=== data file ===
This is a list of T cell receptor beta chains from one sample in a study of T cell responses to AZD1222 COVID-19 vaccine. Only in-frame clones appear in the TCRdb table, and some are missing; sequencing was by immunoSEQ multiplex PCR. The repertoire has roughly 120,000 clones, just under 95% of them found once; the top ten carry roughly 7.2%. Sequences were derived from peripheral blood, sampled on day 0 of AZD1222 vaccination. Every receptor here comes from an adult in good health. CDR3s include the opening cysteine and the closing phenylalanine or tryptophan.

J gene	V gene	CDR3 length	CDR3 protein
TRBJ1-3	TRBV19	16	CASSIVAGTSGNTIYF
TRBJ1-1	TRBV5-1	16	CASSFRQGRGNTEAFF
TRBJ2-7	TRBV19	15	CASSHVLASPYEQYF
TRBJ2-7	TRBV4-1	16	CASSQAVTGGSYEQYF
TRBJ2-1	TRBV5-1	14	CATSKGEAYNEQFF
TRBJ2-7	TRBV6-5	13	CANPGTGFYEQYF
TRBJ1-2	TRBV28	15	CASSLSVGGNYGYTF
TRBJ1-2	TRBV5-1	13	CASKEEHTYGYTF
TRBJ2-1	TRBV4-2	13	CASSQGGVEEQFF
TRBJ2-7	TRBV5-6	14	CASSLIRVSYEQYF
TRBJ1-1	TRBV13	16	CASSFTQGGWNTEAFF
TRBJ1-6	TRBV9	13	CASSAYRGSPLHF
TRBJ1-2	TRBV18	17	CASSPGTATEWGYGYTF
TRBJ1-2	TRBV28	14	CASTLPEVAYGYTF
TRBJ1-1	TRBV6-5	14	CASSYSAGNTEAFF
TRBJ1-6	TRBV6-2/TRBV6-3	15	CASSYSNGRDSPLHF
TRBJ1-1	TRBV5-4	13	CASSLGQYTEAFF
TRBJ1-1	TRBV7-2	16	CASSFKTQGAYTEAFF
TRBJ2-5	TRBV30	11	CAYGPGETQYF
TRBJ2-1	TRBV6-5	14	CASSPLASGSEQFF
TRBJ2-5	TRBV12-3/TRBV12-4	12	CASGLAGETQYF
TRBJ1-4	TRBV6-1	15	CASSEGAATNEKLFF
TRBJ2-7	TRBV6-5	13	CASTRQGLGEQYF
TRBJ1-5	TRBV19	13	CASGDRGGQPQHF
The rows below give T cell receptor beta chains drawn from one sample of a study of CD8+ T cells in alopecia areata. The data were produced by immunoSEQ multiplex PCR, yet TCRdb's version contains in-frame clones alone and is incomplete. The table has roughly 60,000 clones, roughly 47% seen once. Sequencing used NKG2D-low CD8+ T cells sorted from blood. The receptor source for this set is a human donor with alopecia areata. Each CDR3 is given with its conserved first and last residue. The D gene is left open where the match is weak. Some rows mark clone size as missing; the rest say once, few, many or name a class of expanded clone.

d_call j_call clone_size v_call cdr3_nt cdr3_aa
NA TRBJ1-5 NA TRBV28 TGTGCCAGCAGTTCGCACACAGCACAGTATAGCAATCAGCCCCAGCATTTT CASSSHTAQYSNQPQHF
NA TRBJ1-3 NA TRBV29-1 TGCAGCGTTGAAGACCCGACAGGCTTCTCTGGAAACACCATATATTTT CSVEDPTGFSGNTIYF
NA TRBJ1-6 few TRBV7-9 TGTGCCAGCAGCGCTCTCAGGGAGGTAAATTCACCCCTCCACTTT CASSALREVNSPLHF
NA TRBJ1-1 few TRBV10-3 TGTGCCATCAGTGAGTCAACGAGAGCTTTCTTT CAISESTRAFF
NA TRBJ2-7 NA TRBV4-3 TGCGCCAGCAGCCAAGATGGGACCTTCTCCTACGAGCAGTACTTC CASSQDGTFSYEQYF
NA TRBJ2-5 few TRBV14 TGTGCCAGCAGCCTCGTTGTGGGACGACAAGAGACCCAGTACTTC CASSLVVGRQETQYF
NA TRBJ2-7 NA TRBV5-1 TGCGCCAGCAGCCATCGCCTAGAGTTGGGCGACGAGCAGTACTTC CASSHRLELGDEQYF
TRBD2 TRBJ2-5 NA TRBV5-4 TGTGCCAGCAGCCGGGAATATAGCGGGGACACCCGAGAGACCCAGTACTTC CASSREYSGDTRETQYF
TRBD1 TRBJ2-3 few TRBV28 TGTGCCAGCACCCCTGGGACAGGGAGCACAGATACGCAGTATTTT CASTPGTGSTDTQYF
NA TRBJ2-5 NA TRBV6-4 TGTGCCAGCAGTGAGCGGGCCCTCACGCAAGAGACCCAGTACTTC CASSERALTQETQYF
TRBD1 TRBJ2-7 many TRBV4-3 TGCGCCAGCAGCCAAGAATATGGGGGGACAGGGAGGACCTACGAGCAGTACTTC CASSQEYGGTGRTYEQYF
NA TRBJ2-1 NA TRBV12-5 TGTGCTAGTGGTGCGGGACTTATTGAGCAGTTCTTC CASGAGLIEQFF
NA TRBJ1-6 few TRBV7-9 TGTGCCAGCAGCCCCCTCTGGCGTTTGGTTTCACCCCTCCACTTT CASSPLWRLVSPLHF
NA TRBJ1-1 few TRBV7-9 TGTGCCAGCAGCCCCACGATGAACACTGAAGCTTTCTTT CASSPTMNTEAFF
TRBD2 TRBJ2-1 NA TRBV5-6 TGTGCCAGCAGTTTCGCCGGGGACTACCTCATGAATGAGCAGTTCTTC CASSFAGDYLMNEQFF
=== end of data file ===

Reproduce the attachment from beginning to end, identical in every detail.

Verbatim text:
This is a list of T cell receptor beta chains from one sample in a study of T cell responses to AZD1222 COVID-19 vaccine. Only in-frame clones appear in the TCRdb table, and some are missing; sequencing was by immunoSEQ multiplex PCR. The repertoire has roughly 120,000 clones, just under 95% of them found once; the top ten carry roughly 7.2%. Sequences were derived from peripheral blood, sampled on day 0 of AZD1222 vaccination. Every receptor here comes from an adult in good health. CDR3s include the opening cysteine and the closing phenylalanine or tryptophan.

J gene	V gene	CDR3 length	CDR3 protein
TRBJ1-3	TRBV19	16	CASSIVAGTSGNTIYF
TRBJ1-1	TRBV5-1	16	CASSFRQGRGNTEAFF
TRBJ2-7	TRBV19	15	CASSHVLASPYEQYF
TRBJ2-7	TRBV4-1	16	CASSQAVTGGSYEQYF
TRBJ2-1	TRBV5-1	14	CATSKGEAYNEQFF
TRBJ2-7	TRBV6-5	13	CANPGTGFYEQYF
TRBJ1-2	TRBV28	15	CASSLSVGGNYGYTF
TRBJ1-2	TRBV5-1	13	CASKEEHTYGYTF
TRBJ2-1	TRBV4-2	13	CASSQGGVEEQFF
TRBJ2-7	TRBV5-6	14	CASSLIRVSYEQYF
TRBJ1-1	TRBV13	16	CASSFTQGGWNTEAFF
TRBJ1-6	TRBV9	13	CASSAYRGSPLHF
TRBJ1-2	TRBV18	17	CASSPGTATEWGYGYTF
TRBJ1-2	TRBV28	14	CASTLPEVAYGYTF
TRBJ1-1	TRBV6-5	14	CASSYSAGNTEAFF
TRBJ1-6	TRBV6-2/TRBV6-3	15	CASSYSNGRDSPLHF
TRBJ1-1	TRBV5-4	13	CASSLGQYTEAFF
TRBJ1-1	TRBV7-2	16	CASSFKTQGAYTEAFF
TRBJ2-5	TRBV30	11	CAYGPGETQYF
TRBJ2-1	TRBV6-5	14	CASSPLASGSEQFF
TRBJ2-5	TRBV12-3/TRBV12-4	12	CASGLAGETQYF
TRBJ1-4	TRBV6-1	15	CASSEGAATNEKLFF
TRBJ2-7	TRBV6-5	13	CASTRQGLGEQYF
TRBJ1-5	TRBV19	13	CASGDRGGQPQHF
The rows below give T cell receptor beta chains drawn from one sample of a study of CD8+ T cells in alopecia areata. The data were produced by immunoSEQ multiplex PCR, yet TCRdb's version contains in-frame clones alone and is incomplete. The table has roughly 60,000 clones, roughly 47% seen once. Sequencing used NKG2D-low CD8+ T cells sorted from blood. The receptor source for this set is a human donor with alopecia areata. Each CDR3 is given with its conserved first and last residue. The D gene is left open where the match is weak. Some rows mark clone size as missing; the rest say once, few, many or name a class of expanded clone.

d_call j_call clone_size v_call cdr3_nt cdr3_aa
NA TRBJ1-5 NA TRBV28 TGTGCCAGCAGTTCGCACACAGCACAGTATAGCAATCAGCCCCAGCATTTT CASSSHTAQYSNQPQHF
NA TRBJ1-3 NA TRBV29-1 TGCAGCGTTGAAGACCCGACAGGCTTCTCTGGAAACACCATATATTTT CSVEDPTGFSGNTIYF
NA TRBJ1-6 few TRBV7-9 TGTGCCAGCAGCGCTCTCAGGGAGGTAAATTCACCCCTCCACTTT CASSALREVNSPLHF
NA TRBJ1-1 few TRBV10-3 TGTGCCATCAGTGAGTCAACGAGAGCTTTCTTT CAISESTRAFF
NA TRBJ2-7 NA TRBV4-3 TGCGCCAGCAGCCAAGATGGGACCTTCTCCTACGAGCAGTACTTC CASSQDGTFSYEQYF
NA TRBJ2-5 few TRBV14 TGTGCCAGCAGCCTCGTTGTGGGACGACAAGAGACCCAGTACTTC CASSLVVGRQETQYF
NA TRBJ2-7 NA TRBV5-1 TGCGCCAGCAGCCATCGCCTAGAGTTGGGCGACGAGCAGTACTTC CASSHRLELGDEQYF
TRBD2 TRBJ2-5 NA TRBV5-4 TGTGCCAGCAGCCGGGAATATAGCGGGGACACCCGAGAGACCCAGTACTTC CASSREYSGDTRETQYF
TRBD1 TRBJ2-3 few TRBV28 TGTGCCAGCACCCCTGGGACAGGGAGCACAGATACGCAGTATTTT CASTPGTGSTDTQYF
NA TRBJ2-5 NA TRBV6-4 TGTGCCAGCAGTGAGCGGGCCCTCACGCAAGAGACCCAGTACTTC CASSERALTQETQYF
TRBD1 TRBJ2-7 many TRBV4-3 TGCGCCAGCAGCCAAGAATATGGGGGGACAGGGAGGACCTACGAGCAGTACTTC CASSQEYGGTGRTYEQYF
NA TRBJ2-1 NA TRBV12-5 TGTGCTAGTGGTGCGGGACTTATTGAGCAGTTCTTC CASGAGLIEQFF
NA TRBJ1-6 few TRBV7-9 TGTGCCAGCAGCCCCCTCTGGCGTTTGGTTTCACCCCTCCACTTT CASSPLWRLVSPLHF
NA TRBJ1-1 few TRBV7-9 TGTGCCAGCAGCCCCACGATGAACACTGAAGCTTTCTTT CASSPTMNTEAFF
TRBD2 TRBJ2-1 NA TRBV5-6 TGTGCCAGCAGTTTCGCCGGGGACTACCTCATGAATGAGCAGTTCTTC CASSFAGDYLMNEQFF